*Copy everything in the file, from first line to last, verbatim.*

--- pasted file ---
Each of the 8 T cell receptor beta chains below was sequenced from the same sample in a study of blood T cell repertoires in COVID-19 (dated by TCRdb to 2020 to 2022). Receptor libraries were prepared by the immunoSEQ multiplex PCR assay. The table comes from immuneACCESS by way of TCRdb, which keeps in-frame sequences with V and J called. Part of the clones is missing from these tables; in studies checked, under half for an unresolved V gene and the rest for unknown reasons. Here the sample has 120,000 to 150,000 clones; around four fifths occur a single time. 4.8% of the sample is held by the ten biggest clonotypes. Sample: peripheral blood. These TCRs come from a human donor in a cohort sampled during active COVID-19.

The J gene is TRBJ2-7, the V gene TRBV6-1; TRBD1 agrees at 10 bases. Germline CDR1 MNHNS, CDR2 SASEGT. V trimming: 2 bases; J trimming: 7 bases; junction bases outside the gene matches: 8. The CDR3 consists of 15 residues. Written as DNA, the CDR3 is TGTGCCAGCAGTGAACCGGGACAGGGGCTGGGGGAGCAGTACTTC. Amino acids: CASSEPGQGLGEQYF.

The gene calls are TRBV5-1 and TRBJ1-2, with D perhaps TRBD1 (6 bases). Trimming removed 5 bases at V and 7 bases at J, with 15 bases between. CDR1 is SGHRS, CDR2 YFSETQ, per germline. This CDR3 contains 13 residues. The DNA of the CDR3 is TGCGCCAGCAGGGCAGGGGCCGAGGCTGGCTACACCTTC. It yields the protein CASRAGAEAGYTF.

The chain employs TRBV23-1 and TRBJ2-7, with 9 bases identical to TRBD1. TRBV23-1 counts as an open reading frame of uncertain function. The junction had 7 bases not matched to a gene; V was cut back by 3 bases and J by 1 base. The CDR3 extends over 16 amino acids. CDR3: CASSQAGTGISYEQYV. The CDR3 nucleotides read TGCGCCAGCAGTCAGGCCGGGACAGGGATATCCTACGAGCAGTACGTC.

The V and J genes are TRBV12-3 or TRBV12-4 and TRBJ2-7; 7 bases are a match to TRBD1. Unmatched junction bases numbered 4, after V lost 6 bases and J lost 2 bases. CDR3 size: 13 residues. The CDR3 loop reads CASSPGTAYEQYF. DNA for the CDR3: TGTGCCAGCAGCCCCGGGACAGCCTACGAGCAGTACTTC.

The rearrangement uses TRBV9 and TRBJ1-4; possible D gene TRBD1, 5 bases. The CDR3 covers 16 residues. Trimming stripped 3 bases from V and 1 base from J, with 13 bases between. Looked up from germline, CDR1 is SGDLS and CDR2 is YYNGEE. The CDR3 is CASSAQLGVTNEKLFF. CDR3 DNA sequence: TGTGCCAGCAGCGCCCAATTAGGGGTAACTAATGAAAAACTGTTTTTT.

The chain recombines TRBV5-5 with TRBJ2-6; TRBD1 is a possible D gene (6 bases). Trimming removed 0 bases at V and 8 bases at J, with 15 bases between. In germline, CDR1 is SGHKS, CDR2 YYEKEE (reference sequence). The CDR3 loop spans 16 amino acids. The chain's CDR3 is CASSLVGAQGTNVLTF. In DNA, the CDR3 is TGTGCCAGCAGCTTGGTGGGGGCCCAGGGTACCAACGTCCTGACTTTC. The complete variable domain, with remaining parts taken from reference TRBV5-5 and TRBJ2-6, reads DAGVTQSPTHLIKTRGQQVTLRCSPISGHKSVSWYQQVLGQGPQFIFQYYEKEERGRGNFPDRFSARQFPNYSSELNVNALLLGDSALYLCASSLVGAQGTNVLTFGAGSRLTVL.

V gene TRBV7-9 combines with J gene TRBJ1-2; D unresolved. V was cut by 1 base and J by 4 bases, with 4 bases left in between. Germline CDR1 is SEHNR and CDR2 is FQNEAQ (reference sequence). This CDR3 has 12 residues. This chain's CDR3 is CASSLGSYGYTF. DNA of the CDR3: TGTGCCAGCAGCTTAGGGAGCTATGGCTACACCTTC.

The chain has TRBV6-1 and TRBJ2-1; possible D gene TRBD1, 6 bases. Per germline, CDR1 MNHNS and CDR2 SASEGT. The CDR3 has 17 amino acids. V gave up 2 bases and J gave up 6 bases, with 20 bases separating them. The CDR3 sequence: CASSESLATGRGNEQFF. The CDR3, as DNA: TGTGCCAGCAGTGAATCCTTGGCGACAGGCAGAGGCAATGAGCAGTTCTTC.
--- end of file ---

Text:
Each of the 8 T cell receptor beta chains below was sequenced from the same sample in a study of blood T cell repertoires in COVID-19 (dated by TCRdb to 2020 to 2022). Receptor libraries were prepared by the immunoSEQ multiplex PCR assay. The table comes from immuneACCESS by way of TCRdb, which keeps in-frame sequences with V and J called. Part of the clones is missing from these tables; in studies checked, under half for an unresolved V gene and the rest for unknown reasons. Here the sample has 120,000 to 150,000 clones; around four fifths occur a single time. 4.8% of the sample is held by the ten biggest clonotypes. Sample: peripheral blood. These TCRs come from a human donor in a cohort sampled during active COVID-19.

The J gene is TRBJ2-7, the V gene TRBV6-1; TRBD1 agrees at 10 bases. Germline CDR1 MNHNS, CDR2 SASEGT. V trimming: 2 bases; J trimming: 7 bases; junction bases outside the gene matches: 8. The CDR3 consists of 15 residues. Written as DNA, the CDR3 is TGTGCCAGCAGTGAACCGGGACAGGGGCTGGGGGAGCAGTACTTC. Amino acids: CASSEPGQGLGEQYF.

The gene calls are TRBV5-1 and TRBJ1-2, with D perhaps TRBD1 (6 bases). Trimming removed 5 bases at V and 7 bases at J, with 15 bases between. CDR1 is SGHRS, CDR2 YFSETQ, per germline. This CDR3 contains 13 residues. The DNA of the CDR3 is TGCGCCAGCAGGGCAGGGGCCGAGGCTGGCTACACCTTC. It yields the protein CASRAGAEAGYTF.

The chain employs TRBV23-1 and TRBJ2-7, with 9 bases identical to TRBD1. TRBV23-1 counts as an open reading frame of uncertain function. The junction had 7 bases not matched to a gene; V was cut back by 3 bases and J by 1 base. The CDR3 extends over 16 amino acids. CDR3: CASSQAGTGISYEQYV. The CDR3 nucleotides read TGCGCCAGCAGTCAGGCCGGGACAGGGATATCCTACGAGCAGTACGTC.

The V and J genes are TRBV12-3 or TRBV12-4 and TRBJ2-7; 7 bases are a match to TRBD1. Unmatched junction bases numbered 4, after V lost 6 bases and J lost 2 bases. CDR3 size: 13 residues. The CDR3 loop reads CASSPGTAYEQYF. DNA for the CDR3: TGTGCCAGCAGCCCCGGGACAGCCTACGAGCAGTACTTC.

The rearrangement uses TRBV9 and TRBJ1-4; possible D gene TRBD1, 5 bases. The CDR3 covers 16 residues. Trimming stripped 3 bases from V and 1 base from J, with 13 bases between. Looked up from germline, CDR1 is SGDLS and CDR2 is YYNGEE. The CDR3 is CASSAQLGVTNEKLFF. CDR3 DNA sequence: TGTGCCAGCAGCGCCCAATTAGGGGTAACTAATGAAAAACTGTTTTTT.

The chain recombines TRBV5-5 with TRBJ2-6; TRBD1 is a possible D gene (6 bases). Trimming removed 0 bases at V and 8 bases at J, with 15 bases between. In germline, CDR1 is SGHKS, CDR2 YYEKEE (reference sequence). The CDR3 loop spans 16 amino acids. The chain's CDR3 is CASSLVGAQGTNVLTF. In DNA, the CDR3 is TGTGCCAGCAGCTTGGTGGGGGCCCAGGGTACCAACGTCCTGACTTTC. The complete variable domain, with remaining parts taken from reference TRBV5-5 and TRBJ2-6, reads DAGVTQSPTHLIKTRGQQVTLRCSPISGHKSVSWYQQVLGQGPQFIFQYYEKEERGRGNFPDRFSARQFPNYSSELNVNALLLGDSALYLCASSLVGAQGTNVLTFGAGSRLTVL.

V gene TRBV7-9 combines with J gene TRBJ1-2; D unresolved. V was cut by 1 base and J by 4 bases, with 4 bases left in between. Germline CDR1 is SEHNR and CDR2 is FQNEAQ (reference sequence). This CDR3 has 12 residues. This chain's CDR3 is CASSLGSYGYTF. DNA of the CDR3: TGTGCCAGCAGCTTAGGGAGCTATGGCTACACCTTC.

The chain has TRBV6-1 and TRBJ2-1; possible D gene TRBD1, 6 bases. Per germline, CDR1 MNHNS and CDR2 SASEGT. The CDR3 has 17 amino acids. V gave up 2 bases and J gave up 6 bases, with 20 bases separating them. The CDR3 sequence: CASSESLATGRGNEQFF. The CDR3, as DNA: TGTGCCAGCAGTGAATCCTTGGCGACAGGCAGAGGCAATGAGCAGTTCTTC.